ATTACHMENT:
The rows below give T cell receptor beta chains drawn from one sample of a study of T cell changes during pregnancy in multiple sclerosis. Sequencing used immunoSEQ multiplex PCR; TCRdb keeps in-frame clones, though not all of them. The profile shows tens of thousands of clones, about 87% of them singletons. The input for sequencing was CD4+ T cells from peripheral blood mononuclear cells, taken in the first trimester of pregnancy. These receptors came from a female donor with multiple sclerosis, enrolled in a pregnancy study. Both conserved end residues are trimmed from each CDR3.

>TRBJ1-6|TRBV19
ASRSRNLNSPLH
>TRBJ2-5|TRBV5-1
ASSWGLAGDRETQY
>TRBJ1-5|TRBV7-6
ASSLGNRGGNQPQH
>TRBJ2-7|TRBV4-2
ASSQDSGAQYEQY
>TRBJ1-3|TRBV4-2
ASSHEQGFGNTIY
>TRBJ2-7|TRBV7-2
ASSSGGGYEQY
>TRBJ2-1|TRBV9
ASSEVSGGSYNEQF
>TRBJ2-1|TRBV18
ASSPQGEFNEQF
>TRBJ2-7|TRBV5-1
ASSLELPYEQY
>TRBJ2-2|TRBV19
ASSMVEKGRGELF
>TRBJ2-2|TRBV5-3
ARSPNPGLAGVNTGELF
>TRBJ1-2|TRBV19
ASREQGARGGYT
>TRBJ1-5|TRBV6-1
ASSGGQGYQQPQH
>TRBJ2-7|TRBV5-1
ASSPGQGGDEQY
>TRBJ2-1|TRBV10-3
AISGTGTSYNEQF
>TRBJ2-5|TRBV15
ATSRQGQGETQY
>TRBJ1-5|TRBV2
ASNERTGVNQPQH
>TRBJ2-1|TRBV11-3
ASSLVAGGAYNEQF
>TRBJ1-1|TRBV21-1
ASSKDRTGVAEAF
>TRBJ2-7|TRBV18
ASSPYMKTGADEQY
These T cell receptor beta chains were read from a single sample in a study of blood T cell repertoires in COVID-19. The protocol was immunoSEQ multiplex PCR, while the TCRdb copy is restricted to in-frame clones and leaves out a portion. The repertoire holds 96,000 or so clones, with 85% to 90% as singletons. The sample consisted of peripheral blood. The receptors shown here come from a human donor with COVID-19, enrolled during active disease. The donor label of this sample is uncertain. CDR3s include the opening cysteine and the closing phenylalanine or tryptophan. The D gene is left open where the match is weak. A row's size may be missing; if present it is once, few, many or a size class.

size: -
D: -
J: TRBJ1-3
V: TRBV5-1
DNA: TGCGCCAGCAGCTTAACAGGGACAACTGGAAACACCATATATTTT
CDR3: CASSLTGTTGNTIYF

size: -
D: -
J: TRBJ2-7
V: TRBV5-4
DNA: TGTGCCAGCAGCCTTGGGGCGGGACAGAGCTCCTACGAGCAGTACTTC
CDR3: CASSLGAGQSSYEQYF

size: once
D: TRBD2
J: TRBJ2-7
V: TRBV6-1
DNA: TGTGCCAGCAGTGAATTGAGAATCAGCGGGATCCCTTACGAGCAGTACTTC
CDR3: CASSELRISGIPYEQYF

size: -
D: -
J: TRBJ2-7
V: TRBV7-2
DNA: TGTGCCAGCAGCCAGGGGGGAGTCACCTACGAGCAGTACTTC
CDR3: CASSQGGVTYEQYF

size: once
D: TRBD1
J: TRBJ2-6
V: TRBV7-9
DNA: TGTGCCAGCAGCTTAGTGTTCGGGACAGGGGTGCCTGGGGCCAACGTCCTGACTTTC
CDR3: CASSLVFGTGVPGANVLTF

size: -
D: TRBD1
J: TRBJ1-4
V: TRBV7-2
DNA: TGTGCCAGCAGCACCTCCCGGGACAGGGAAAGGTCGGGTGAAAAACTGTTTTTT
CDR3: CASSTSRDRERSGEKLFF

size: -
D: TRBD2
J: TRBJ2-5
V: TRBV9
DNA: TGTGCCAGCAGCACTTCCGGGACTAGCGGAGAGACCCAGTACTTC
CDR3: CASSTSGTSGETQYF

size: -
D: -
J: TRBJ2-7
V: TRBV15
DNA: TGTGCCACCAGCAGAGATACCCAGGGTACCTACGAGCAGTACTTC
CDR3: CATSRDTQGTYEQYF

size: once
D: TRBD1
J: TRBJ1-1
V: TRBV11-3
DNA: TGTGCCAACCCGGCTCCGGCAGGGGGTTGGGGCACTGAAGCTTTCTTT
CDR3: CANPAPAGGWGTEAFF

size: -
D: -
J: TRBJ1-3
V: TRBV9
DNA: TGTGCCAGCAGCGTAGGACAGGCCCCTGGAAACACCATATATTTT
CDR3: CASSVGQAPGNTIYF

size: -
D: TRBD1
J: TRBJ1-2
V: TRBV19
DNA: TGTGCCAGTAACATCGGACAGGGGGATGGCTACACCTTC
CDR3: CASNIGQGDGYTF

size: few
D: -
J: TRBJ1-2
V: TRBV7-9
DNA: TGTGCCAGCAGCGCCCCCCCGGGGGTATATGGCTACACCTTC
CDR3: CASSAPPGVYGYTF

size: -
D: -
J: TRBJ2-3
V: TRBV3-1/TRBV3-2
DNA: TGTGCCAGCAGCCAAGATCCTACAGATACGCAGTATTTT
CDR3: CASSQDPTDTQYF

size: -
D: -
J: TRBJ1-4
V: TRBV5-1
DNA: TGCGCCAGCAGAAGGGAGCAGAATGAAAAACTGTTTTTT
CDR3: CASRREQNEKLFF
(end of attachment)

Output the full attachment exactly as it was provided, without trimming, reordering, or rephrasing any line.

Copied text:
The rows below give T cell receptor beta chains drawn from one sample of a study of T cell changes during pregnancy in multiple sclerosis. Sequencing used immunoSEQ multiplex PCR; TCRdb keeps in-frame clones, though not all of them. The profile shows tens of thousands of clones, about 87% of them singletons. The input for sequencing was CD4+ T cells from peripheral blood mononuclear cells, taken in the first trimester of pregnancy. These receptors came from a female donor with multiple sclerosis, enrolled in a pregnancy study. Both conserved end residues are trimmed from each CDR3.

>TRBJ1-6|TRBV19
ASRSRNLNSPLH
>TRBJ2-5|TRBV5-1
ASSWGLAGDRETQY
>TRBJ1-5|TRBV7-6
ASSLGNRGGNQPQH
>TRBJ2-7|TRBV4-2
ASSQDSGAQYEQY
>TRBJ1-3|TRBV4-2
ASSHEQGFGNTIY
>TRBJ2-7|TRBV7-2
ASSSGGGYEQY
>TRBJ2-1|TRBV9
ASSEVSGGSYNEQF
>TRBJ2-1|TRBV18
ASSPQGEFNEQF
>TRBJ2-7|TRBV5-1
ASSLELPYEQY
>TRBJ2-2|TRBV19
ASSMVEKGRGELF
>TRBJ2-2|TRBV5-3
ARSPNPGLAGVNTGELF
>TRBJ1-2|TRBV19
ASREQGARGGYT
>TRBJ1-5|TRBV6-1
ASSGGQGYQQPQH
>TRBJ2-7|TRBV5-1
ASSPGQGGDEQY
>TRBJ2-1|TRBV10-3
AISGTGTSYNEQF
>TRBJ2-5|TRBV15
ATSRQGQGETQY
>TRBJ1-5|TRBV2
ASNERTGVNQPQH
>TRBJ2-1|TRBV11-3
ASSLVAGGAYNEQF
>TRBJ1-1|TRBV21-1
ASSKDRTGVAEAF
>TRBJ2-7|TRBV18
ASSPYMKTGADEQY
These T cell receptor beta chains were read from a single sample in a study of blood T cell repertoires in COVID-19. The protocol was immunoSEQ multiplex PCR, while the TCRdb copy is restricted to in-frame clones and leaves out a portion. The repertoire holds 96,000 or so clones, with 85% to 90% as singletons. The sample consisted of peripheral blood. The receptors shown here come from a human donor with COVID-19, enrolled during active disease. The donor label of this sample is uncertain. CDR3s include the opening cysteine and the closing phenylalanine or tryptophan. The D gene is left open where the match is weak. A row's size may be missing; if present it is once, few, many or a size class.

size: -
D: -
J: TRBJ1-3
V: TRBV5-1
DNA: TGCGCCAGCAGCTTAACAGGGACAACTGGAAACACCATATATTTT
CDR3: CASSLTGTTGNTIYF

size: -
D: -
J: TRBJ2-7
V: TRBV5-4
DNA: TGTGCCAGCAGCCTTGGGGCGGGACAGAGCTCCTACGAGCAGTACTTC
CDR3: CASSLGAGQSSYEQYF

size: once
D: TRBD2
J: TRBJ2-7
V: TRBV6-1
DNA: TGTGCCAGCAGTGAATTGAGAATCAGCGGGATCCCTTACGAGCAGTACTTC
CDR3: CASSELRISGIPYEQYF

size: -
D: -
J: TRBJ2-7
V: TRBV7-2
DNA: TGTGCCAGCAGCCAGGGGGGAGTCACCTACGAGCAGTACTTC
CDR3: CASSQGGVTYEQYF

size: once
D: TRBD1
J: TRBJ2-6
V: TRBV7-9
DNA: TGTGCCAGCAGCTTAGTGTTCGGGACAGGGGTGCCTGGGGCCAACGTCCTGACTTTC
CDR3: CASSLVFGTGVPGANVLTF

size: -
D: TRBD1
J: TRBJ1-4
V: TRBV7-2
DNA: TGTGCCAGCAGCACCTCCCGGGACAGGGAAAGGTCGGGTGAAAAACTGTTTTTT
CDR3: CASSTSRDRERSGEKLFF

size: -
D: TRBD2
J: TRBJ2-5
V: TRBV9
DNA: TGTGCCAGCAGCACTTCCGGGACTAGCGGAGAGACCCAGTACTTC
CDR3: CASSTSGTSGETQYF

size: -
D: -
J: TRBJ2-7
V: TRBV15
DNA: TGTGCCACCAGCAGAGATACCCAGGGTACCTACGAGCAGTACTTC
CDR3: CATSRDTQGTYEQYF

size: once
D: TRBD1
J: TRBJ1-1
V: TRBV11-3
DNA: TGTGCCAACCCGGCTCCGGCAGGGGGTTGGGGCACTGAAGCTTTCTTT
CDR3: CANPAPAGGWGTEAFF

size: -
D: -
J: TRBJ1-3
V: TRBV9
DNA: TGTGCCAGCAGCGTAGGACAGGCCCCTGGAAACACCATATATTTT
CDR3: CASSVGQAPGNTIYF

size: -
D: TRBD1
J: TRBJ1-2
V: TRBV19
DNA: TGTGCCAGTAACATCGGACAGGGGGATGGCTACACCTTC
CDR3: CASNIGQGDGYTF

size: few
D: -
J: TRBJ1-2
V: TRBV7-9
DNA: TGTGCCAGCAGCGCCCCCCCGGGGGTATATGGCTACACCTTC
CDR3: CASSAPPGVYGYTF

size: -
D: -
J: TRBJ2-3
V: TRBV3-1/TRBV3-2
DNA: TGTGCCAGCAGCCAAGATCCTACAGATACGCAGTATTTT
CDR3: CASSQDPTDTQYF

size: -
D: -
J: TRBJ1-4
V: TRBV5-1
DNA: TGCGCCAGCAGAAGGGAGCAGAATGAAAAACTGTTTTTT
CDR3: CASRREQNEKLFF